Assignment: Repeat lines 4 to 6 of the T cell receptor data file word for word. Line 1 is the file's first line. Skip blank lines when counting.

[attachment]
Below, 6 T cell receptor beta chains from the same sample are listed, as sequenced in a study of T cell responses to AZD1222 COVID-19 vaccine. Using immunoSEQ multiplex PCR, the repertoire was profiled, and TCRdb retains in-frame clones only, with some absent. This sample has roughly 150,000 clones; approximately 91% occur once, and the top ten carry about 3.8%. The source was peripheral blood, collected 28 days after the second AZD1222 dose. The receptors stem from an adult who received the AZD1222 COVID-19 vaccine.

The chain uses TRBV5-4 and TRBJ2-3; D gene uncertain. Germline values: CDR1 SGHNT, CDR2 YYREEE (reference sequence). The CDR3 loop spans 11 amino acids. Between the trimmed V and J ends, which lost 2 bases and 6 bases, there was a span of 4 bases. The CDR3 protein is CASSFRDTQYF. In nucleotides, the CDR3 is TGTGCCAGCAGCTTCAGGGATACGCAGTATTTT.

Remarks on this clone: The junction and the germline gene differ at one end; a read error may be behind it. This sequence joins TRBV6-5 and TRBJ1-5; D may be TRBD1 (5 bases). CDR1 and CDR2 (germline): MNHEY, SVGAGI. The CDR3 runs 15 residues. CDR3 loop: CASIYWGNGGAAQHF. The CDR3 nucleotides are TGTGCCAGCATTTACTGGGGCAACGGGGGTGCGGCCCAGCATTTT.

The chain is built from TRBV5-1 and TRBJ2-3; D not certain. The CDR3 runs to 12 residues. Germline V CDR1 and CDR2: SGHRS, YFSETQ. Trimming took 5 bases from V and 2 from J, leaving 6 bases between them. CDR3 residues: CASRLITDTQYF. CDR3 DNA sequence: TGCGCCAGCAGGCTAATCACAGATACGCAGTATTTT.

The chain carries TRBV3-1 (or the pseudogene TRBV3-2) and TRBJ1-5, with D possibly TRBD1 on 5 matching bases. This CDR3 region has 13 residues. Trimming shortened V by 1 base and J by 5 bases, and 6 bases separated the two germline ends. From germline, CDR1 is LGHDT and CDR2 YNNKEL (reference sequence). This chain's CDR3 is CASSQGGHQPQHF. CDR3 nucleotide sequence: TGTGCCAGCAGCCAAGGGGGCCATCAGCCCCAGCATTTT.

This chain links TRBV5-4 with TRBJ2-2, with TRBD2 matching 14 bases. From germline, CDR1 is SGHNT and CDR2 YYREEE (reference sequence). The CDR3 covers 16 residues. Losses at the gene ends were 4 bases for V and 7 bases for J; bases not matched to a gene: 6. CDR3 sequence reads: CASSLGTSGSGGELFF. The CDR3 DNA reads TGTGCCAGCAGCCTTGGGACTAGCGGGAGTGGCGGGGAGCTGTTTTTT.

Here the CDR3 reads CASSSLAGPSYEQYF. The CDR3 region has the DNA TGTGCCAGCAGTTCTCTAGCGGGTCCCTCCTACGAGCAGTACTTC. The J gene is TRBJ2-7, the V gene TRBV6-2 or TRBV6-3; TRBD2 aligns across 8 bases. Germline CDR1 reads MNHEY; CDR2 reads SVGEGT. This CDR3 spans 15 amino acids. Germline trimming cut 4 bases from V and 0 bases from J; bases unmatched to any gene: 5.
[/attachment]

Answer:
The chain is built from TRBV5-1 and TRBJ2-3; D not certain. The CDR3 runs to 12 residues. Germline V CDR1 and CDR2: SGHRS, YFSETQ. Trimming took 5 bases from V and 2 from J, leaving 6 bases between them. CDR3 residues: CASRLITDTQYF. CDR3 DNA sequence: TGCGCCAGCAGGCTAATCACAGATACGCAGTATTTT.

The chain carries TRBV3-1 (or the pseudogene TRBV3-2) and TRBJ1-5, with D possibly TRBD1 on 5 matching bases. This CDR3 region has 13 residues. Trimming shortened V by 1 base and J by 5 bases, and 6 bases separated the two germline ends. From germline, CDR1 is LGHDT and CDR2 YNNKEL (reference sequence). This chain's CDR3 is CASSQGGHQPQHF. CDR3 nucleotide sequence: TGTGCCAGCAGCCAAGGGGGCCATCAGCCCCAGCATTTT.

This chain links TRBV5-4 with TRBJ2-2, with TRBD2 matching 14 bases. From germline, CDR1 is SGHNT and CDR2 YYREEE (reference sequence). The CDR3 covers 16 residues. Losses at the gene ends were 4 bases for V and 7 bases for J; bases not matched to a gene: 6. CDR3 sequence reads: CASSLGTSGSGGELFF. The CDR3 DNA reads TGTGCCAGCAGCCTTGGGACTAGCGGGAGTGGCGGGGAGCTGTTTTTT.